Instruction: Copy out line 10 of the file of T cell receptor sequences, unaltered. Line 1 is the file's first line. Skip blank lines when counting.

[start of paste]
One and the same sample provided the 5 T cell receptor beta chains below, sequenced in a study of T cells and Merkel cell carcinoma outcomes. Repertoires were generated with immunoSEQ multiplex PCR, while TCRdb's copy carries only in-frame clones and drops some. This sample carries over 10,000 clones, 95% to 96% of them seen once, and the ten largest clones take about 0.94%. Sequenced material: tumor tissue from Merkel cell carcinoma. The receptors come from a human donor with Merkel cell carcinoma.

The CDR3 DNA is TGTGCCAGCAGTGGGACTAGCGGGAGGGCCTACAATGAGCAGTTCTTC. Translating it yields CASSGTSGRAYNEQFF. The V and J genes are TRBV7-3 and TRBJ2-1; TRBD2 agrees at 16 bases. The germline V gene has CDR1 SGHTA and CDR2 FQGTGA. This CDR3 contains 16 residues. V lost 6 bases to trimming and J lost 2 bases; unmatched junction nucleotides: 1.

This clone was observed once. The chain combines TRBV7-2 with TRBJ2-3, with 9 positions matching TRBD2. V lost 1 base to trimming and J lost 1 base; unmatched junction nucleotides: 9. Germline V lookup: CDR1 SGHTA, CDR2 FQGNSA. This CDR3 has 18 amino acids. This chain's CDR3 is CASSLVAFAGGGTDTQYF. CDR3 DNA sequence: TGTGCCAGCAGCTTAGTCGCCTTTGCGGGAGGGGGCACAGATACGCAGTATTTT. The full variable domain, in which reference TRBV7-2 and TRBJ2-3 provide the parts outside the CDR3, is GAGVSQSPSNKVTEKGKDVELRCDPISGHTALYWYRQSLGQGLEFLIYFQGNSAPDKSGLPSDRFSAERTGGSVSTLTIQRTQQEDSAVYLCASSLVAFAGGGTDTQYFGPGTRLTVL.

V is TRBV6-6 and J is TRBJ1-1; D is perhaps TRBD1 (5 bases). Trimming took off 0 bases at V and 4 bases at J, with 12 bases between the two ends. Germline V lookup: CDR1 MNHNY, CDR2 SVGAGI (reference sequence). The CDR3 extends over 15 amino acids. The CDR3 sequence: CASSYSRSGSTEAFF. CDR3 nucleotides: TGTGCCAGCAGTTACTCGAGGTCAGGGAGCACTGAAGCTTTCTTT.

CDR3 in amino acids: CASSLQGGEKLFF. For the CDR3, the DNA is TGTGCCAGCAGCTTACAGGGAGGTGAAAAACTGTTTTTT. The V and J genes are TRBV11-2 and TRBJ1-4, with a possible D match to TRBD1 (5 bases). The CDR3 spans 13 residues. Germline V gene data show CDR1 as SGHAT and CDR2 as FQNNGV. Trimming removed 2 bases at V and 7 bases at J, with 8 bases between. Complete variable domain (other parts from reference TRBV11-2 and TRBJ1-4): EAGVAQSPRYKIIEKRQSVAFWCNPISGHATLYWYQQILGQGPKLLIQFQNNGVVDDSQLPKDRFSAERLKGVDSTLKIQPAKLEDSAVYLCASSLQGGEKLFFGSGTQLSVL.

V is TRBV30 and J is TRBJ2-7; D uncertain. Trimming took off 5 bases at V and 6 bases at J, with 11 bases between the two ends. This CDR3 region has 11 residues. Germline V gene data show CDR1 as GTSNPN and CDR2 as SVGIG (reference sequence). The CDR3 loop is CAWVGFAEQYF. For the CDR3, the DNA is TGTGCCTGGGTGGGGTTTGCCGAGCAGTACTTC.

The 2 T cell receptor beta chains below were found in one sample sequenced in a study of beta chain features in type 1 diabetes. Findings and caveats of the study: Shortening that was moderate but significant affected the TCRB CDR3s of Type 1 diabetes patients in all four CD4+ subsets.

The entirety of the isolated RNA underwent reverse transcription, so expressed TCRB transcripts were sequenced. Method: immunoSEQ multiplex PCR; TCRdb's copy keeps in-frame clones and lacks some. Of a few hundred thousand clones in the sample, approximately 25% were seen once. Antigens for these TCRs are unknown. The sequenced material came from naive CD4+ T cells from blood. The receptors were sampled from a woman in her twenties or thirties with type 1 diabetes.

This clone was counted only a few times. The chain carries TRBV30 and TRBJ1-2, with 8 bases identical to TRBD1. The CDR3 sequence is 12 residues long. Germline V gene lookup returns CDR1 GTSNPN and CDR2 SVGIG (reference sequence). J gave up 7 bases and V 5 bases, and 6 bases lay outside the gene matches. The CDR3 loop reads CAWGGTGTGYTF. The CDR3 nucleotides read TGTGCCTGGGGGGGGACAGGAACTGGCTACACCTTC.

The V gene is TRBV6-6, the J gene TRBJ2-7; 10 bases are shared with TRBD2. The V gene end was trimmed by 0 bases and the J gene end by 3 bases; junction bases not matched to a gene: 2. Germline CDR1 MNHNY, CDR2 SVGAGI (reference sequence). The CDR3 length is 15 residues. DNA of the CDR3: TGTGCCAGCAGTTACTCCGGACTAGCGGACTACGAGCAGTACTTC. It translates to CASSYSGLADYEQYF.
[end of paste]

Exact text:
The V gene is TRBV6-6, the J gene TRBJ2-7; 10 bases are shared with TRBD2. The V gene end was trimmed by 0 bases and the J gene end by 3 bases; junction bases not matched to a gene: 2. Germline CDR1 MNHNY, CDR2 SVGAGI (reference sequence). The CDR3 length is 15 residues. DNA of the CDR3: TGTGCCAGCAGTTACTCCGGACTAGCGGACTACGAGCAGTACTTC. It translates to CASSYSGLADYEQYF.